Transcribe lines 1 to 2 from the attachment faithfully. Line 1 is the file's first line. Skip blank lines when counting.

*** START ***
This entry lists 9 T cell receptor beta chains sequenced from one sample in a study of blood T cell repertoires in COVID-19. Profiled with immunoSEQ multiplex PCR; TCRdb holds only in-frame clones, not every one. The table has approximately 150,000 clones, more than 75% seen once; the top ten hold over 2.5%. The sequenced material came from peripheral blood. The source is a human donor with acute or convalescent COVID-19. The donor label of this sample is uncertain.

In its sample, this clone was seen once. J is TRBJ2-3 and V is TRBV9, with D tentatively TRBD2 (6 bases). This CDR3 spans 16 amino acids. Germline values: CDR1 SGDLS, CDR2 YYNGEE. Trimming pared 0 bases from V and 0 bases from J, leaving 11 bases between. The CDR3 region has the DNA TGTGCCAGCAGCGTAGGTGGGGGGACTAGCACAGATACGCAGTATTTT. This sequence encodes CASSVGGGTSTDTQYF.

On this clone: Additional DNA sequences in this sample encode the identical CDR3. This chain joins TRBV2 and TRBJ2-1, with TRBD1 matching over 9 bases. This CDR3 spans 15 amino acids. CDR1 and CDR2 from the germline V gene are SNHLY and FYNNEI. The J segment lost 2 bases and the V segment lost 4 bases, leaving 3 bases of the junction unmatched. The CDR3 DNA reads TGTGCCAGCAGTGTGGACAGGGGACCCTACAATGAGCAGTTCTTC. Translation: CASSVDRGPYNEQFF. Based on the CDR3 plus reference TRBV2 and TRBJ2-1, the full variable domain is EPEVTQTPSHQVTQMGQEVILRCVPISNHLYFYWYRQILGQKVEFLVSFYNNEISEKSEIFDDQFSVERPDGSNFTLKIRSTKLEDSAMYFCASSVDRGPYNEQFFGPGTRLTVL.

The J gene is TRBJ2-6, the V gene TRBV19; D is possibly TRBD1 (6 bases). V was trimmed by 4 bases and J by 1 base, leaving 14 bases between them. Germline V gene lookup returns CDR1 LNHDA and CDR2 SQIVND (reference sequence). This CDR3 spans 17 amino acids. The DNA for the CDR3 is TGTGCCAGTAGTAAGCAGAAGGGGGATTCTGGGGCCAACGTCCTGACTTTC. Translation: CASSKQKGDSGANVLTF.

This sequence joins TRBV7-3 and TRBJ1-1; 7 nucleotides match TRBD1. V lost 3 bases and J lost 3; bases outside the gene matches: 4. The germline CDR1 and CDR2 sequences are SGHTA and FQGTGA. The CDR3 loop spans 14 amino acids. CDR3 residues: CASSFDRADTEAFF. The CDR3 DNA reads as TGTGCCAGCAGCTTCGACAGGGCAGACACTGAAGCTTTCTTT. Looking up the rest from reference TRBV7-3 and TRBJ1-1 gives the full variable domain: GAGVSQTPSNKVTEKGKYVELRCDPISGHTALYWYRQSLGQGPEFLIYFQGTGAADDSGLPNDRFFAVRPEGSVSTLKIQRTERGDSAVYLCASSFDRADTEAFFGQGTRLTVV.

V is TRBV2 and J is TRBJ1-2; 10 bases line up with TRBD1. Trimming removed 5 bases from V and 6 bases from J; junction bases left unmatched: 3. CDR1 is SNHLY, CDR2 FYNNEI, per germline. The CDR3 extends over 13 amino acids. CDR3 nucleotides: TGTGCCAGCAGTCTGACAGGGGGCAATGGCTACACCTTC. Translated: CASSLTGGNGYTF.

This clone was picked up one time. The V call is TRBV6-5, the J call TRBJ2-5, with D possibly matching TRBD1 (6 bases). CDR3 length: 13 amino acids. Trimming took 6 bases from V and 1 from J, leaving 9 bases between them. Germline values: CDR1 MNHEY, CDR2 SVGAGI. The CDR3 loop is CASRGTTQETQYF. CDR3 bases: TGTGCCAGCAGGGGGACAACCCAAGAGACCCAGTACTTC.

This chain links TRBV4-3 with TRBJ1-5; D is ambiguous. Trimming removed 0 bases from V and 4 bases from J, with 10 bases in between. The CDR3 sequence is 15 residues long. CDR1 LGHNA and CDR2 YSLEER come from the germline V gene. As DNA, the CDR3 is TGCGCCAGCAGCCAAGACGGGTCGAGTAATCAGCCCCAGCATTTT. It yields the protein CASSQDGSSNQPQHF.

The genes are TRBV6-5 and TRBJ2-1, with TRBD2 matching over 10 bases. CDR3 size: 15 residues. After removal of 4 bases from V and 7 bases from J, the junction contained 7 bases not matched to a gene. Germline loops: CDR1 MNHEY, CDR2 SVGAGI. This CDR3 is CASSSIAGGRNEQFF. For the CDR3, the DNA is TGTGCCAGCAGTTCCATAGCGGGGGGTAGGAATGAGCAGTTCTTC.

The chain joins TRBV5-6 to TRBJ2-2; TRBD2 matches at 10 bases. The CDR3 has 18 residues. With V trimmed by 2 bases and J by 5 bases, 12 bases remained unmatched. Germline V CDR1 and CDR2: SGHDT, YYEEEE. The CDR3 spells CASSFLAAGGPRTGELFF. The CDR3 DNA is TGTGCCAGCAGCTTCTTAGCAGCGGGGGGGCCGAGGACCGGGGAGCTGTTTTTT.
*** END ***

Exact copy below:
This entry lists 9 T cell receptor beta chains sequenced from one sample in a study of blood T cell repertoires in COVID-19. Profiled with immunoSEQ multiplex PCR; TCRdb holds only in-frame clones, not every one. The table has approximately 150,000 clones, more than 75% seen once; the top ten hold over 2.5%. The sequenced material came from peripheral blood. The source is a human donor with acute or convalescent COVID-19. The donor label of this sample is uncertain.

In its sample, this clone was seen once. J is TRBJ2-3 and V is TRBV9, with D tentatively TRBD2 (6 bases). This CDR3 spans 16 amino acids. Germline values: CDR1 SGDLS, CDR2 YYNGEE. Trimming pared 0 bases from V and 0 bases from J, leaving 11 bases between. The CDR3 region has the DNA TGTGCCAGCAGCGTAGGTGGGGGGACTAGCACAGATACGCAGTATTTT. This sequence encodes CASSVGGGTSTDTQYF.